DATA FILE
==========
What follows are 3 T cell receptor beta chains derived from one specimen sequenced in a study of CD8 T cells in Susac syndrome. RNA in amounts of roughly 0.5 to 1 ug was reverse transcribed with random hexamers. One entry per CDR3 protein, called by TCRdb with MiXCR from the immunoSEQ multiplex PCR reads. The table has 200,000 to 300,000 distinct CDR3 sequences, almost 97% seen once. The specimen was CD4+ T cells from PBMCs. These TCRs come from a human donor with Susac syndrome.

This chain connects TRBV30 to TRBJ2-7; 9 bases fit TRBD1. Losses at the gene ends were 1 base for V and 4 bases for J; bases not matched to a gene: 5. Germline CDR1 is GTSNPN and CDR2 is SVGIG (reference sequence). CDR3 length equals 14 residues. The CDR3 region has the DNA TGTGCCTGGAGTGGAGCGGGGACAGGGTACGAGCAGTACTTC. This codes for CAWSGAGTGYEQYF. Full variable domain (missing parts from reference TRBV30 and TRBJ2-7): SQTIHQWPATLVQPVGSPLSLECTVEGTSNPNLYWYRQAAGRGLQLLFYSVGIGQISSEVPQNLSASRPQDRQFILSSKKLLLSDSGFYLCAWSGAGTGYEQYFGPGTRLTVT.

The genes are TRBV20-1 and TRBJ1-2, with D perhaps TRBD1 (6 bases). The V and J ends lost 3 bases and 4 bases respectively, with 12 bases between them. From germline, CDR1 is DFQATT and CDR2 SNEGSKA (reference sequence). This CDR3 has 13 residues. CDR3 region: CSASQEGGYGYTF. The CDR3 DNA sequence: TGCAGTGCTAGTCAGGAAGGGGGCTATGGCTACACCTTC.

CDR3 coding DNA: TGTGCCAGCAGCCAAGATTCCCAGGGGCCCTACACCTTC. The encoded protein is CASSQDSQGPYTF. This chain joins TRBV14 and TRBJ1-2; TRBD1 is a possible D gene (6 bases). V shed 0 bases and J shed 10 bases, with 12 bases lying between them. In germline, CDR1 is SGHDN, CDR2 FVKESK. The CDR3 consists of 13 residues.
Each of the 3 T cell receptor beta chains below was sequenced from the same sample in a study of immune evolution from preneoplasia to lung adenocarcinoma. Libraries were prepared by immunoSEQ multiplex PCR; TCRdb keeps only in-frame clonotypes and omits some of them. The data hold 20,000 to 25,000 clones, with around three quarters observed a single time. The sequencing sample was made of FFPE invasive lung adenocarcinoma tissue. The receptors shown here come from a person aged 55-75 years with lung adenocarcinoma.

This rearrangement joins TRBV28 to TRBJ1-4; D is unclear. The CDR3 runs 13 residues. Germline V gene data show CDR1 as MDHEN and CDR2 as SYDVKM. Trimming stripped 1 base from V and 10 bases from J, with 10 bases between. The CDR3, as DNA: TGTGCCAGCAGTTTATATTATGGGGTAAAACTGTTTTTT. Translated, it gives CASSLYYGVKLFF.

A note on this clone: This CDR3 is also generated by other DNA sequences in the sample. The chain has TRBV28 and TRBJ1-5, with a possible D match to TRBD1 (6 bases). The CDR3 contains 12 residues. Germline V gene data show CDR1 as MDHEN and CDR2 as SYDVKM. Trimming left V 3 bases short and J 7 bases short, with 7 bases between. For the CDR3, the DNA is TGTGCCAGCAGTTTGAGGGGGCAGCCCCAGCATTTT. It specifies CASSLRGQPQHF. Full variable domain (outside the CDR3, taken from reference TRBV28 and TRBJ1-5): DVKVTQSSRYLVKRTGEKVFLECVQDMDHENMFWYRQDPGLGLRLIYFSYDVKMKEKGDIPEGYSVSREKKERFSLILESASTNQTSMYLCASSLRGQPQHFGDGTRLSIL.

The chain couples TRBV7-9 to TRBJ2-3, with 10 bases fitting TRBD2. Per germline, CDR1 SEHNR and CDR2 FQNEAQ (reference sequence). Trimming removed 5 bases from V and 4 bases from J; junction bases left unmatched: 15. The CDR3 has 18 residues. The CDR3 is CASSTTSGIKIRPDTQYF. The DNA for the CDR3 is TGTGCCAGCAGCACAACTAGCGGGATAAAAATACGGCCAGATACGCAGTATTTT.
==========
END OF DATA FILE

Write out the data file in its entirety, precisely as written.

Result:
What follows are 3 T cell receptor beta chains derived from one specimen sequenced in a study of CD8 T cells in Susac syndrome. RNA in amounts of roughly 0.5 to 1 ug was reverse transcribed with random hexamers. One entry per CDR3 protein, called by TCRdb with MiXCR from the immunoSEQ multiplex PCR reads. The table has 200,000 to 300,000 distinct CDR3 sequences, almost 97% seen once. The specimen was CD4+ T cells from PBMCs. These TCRs come from a human donor with Susac syndrome.

This chain connects TRBV30 to TRBJ2-7; 9 bases fit TRBD1. Losses at the gene ends were 1 base for V and 4 bases for J; bases not matched to a gene: 5. Germline CDR1 is GTSNPN and CDR2 is SVGIG (reference sequence). CDR3 length equals 14 residues. The CDR3 region has the DNA TGTGCCTGGAGTGGAGCGGGGACAGGGTACGAGCAGTACTTC. This codes for CAWSGAGTGYEQYF. Full variable domain (missing parts from reference TRBV30 and TRBJ2-7): SQTIHQWPATLVQPVGSPLSLECTVEGTSNPNLYWYRQAAGRGLQLLFYSVGIGQISSEVPQNLSASRPQDRQFILSSKKLLLSDSGFYLCAWSGAGTGYEQYFGPGTRLTVT.

The genes are TRBV20-1 and TRBJ1-2, with D perhaps TRBD1 (6 bases). The V and J ends lost 3 bases and 4 bases respectively, with 12 bases between them. From germline, CDR1 is DFQATT and CDR2 SNEGSKA (reference sequence). This CDR3 has 13 residues. CDR3 region: CSASQEGGYGYTF. The CDR3 DNA sequence: TGCAGTGCTAGTCAGGAAGGGGGCTATGGCTACACCTTC.

CDR3 coding DNA: TGTGCCAGCAGCCAAGATTCCCAGGGGCCCTACACCTTC. The encoded protein is CASSQDSQGPYTF. This chain joins TRBV14 and TRBJ1-2; TRBD1 is a possible D gene (6 bases). V shed 0 bases and J shed 10 bases, with 12 bases lying between them. In germline, CDR1 is SGHDN, CDR2 FVKESK. The CDR3 consists of 13 residues.
Each of the 3 T cell receptor beta chains below was sequenced from the same sample in a study of immune evolution from preneoplasia to lung adenocarcinoma. Libraries were prepared by immunoSEQ multiplex PCR; TCRdb keeps only in-frame clonotypes and omits some of them. The data hold 20,000 to 25,000 clones, with around three quarters observed a single time. The sequencing sample was made of FFPE invasive lung adenocarcinoma tissue. The receptors shown here come from a person aged 55-75 years with lung adenocarcinoma.

This rearrangement joins TRBV28 to TRBJ1-4; D is unclear. The CDR3 runs 13 residues. Germline V gene data show CDR1 as MDHEN and CDR2 as SYDVKM. Trimming stripped 1 base from V and 10 bases from J, with 10 bases between. The CDR3, as DNA: TGTGCCAGCAGTTTATATTATGGGGTAAAACTGTTTTTT. Translated, it gives CASSLYYGVKLFF.

A note on this clone: This CDR3 is also generated by other DNA sequences in the sample. The chain has TRBV28 and TRBJ1-5, with a possible D match to TRBD1 (6 bases). The CDR3 contains 12 residues. Germline V gene data show CDR1 as MDHEN and CDR2 as SYDVKM. Trimming left V 3 bases short and J 7 bases short, with 7 bases between. For the CDR3, the DNA is TGTGCCAGCAGTTTGAGGGGGCAGCCCCAGCATTTT. It specifies CASSLRGQPQHF. Full variable domain (outside the CDR3, taken from reference TRBV28 and TRBJ1-5): DVKVTQSSRYLVKRTGEKVFLECVQDMDHENMFWYRQDPGLGLRLIYFSYDVKMKEKGDIPEGYSVSREKKERFSLILESASTNQTSMYLCASSLRGQPQHFGDGTRLSIL.

The chain couples TRBV7-9 to TRBJ2-3, with 10 bases fitting TRBD2. Per germline, CDR1 SEHNR and CDR2 FQNEAQ (reference sequence). Trimming removed 5 bases from V and 4 bases from J; junction bases left unmatched: 15. The CDR3 has 18 residues. The CDR3 is CASSTTSGIKIRPDTQYF. The DNA for the CDR3 is TGTGCCAGCAGCACAACTAGCGGGATAAAAATACGGCCAGATACGCAGTATTTT.